(September 13, 1940- May 13, 1943)

Italy declared war on the Allied Nations (Great Britain and France) on June 10, 1940, and immediately began a campaign against the British in North Africa. Italy had a strong presence in North Africa, and Benito Mussolini dreamed of expanding that presence toward the same territories of the old “Roman Empire.” Chief among the desired territories was Egypt, where British garrisons were stationed to protect the Suez Canal and Royal Navy bases at Alexandria and Port Said. Italy crossed over the Egyptian border from Libya and invaded British protectorate Egypt on September 13, 1940. A British counter-attack in December saw the capture of over 130,000 Italian soldiers. General Erwin “The Desert Fox” Rommel arrived in February 1941 to take command of troops sent to reinforce the Italians. The German units rapidly grew to the size of an Army Corps and were renamed the Deutches Afrika Korps (German Africa Corps). In March, Rommel led an attack on the Egyptian border, where a stalemate developed until the British forced a retreat in November. The two forces conducted a series of operations that frequently shifted the lines of power over the Egyptian border. The Axis powers aimed to control the colonial resources of North Africa, cut off Great Britain from its resources in Asia and Africa, and deprive the Allies of access to Middle Eastern oil supplies while securing if for the Axis. The final Axis offensive of the Western Desert Campaign was launched August 30, 1942. The British halted the offensive on September 3, counterattacking on October 23. By November 2, the Axis troops were forced to withdraw, retreating rapidly across Libya and abandoning Tripoli, the Libyan capital, on January 23, 1943, reaching Tunisia a week later.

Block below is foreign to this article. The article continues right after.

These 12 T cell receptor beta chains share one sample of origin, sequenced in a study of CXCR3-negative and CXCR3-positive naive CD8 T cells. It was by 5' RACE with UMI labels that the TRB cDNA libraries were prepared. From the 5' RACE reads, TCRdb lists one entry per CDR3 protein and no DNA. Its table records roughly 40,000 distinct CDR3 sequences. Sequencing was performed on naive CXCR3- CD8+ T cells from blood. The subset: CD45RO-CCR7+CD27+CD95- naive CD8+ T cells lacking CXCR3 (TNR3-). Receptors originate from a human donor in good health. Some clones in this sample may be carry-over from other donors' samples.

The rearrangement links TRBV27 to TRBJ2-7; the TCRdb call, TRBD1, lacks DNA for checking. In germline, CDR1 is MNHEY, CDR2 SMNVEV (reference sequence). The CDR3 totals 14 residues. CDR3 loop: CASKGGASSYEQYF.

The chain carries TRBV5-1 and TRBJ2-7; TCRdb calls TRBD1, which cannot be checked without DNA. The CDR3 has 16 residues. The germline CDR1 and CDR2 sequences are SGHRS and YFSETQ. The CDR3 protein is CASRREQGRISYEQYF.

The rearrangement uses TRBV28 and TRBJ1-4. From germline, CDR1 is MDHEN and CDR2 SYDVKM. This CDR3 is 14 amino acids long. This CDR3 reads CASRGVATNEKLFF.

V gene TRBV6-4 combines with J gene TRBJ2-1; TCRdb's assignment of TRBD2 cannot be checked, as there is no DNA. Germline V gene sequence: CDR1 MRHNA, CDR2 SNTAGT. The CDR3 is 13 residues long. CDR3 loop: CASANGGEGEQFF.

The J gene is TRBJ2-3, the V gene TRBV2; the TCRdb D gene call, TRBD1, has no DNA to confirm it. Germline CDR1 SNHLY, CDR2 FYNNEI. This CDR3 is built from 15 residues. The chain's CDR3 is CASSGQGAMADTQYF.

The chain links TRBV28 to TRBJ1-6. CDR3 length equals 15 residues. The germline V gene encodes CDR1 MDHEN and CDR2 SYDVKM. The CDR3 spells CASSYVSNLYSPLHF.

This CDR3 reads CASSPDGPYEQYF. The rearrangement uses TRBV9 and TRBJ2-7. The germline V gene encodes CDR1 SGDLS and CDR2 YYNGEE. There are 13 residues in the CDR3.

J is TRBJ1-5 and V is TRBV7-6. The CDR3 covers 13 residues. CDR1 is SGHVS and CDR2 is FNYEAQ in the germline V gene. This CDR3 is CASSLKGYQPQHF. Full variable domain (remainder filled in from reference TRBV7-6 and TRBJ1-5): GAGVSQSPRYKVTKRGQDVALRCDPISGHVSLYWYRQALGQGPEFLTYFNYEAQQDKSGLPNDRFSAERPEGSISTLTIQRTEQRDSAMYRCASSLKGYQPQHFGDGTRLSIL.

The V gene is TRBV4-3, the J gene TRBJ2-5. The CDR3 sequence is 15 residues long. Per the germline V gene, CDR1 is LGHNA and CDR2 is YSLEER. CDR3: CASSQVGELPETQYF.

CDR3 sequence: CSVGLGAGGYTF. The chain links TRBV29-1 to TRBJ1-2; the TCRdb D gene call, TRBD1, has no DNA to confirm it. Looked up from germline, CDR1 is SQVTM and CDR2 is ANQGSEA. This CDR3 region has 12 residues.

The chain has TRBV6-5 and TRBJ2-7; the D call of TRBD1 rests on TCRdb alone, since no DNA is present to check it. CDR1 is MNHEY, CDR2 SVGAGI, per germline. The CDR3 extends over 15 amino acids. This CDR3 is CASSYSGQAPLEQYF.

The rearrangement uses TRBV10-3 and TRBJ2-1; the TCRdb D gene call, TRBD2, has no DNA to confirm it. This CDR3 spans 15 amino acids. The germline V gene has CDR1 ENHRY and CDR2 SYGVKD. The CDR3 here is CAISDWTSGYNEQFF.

Battles - North Africa

Thanks to our writers and researchers who prepared these WWII NarrativesJosh Pierson, A.J.Allen, Don Bourgeois, Alisha Hamel, Sarah Holcomb

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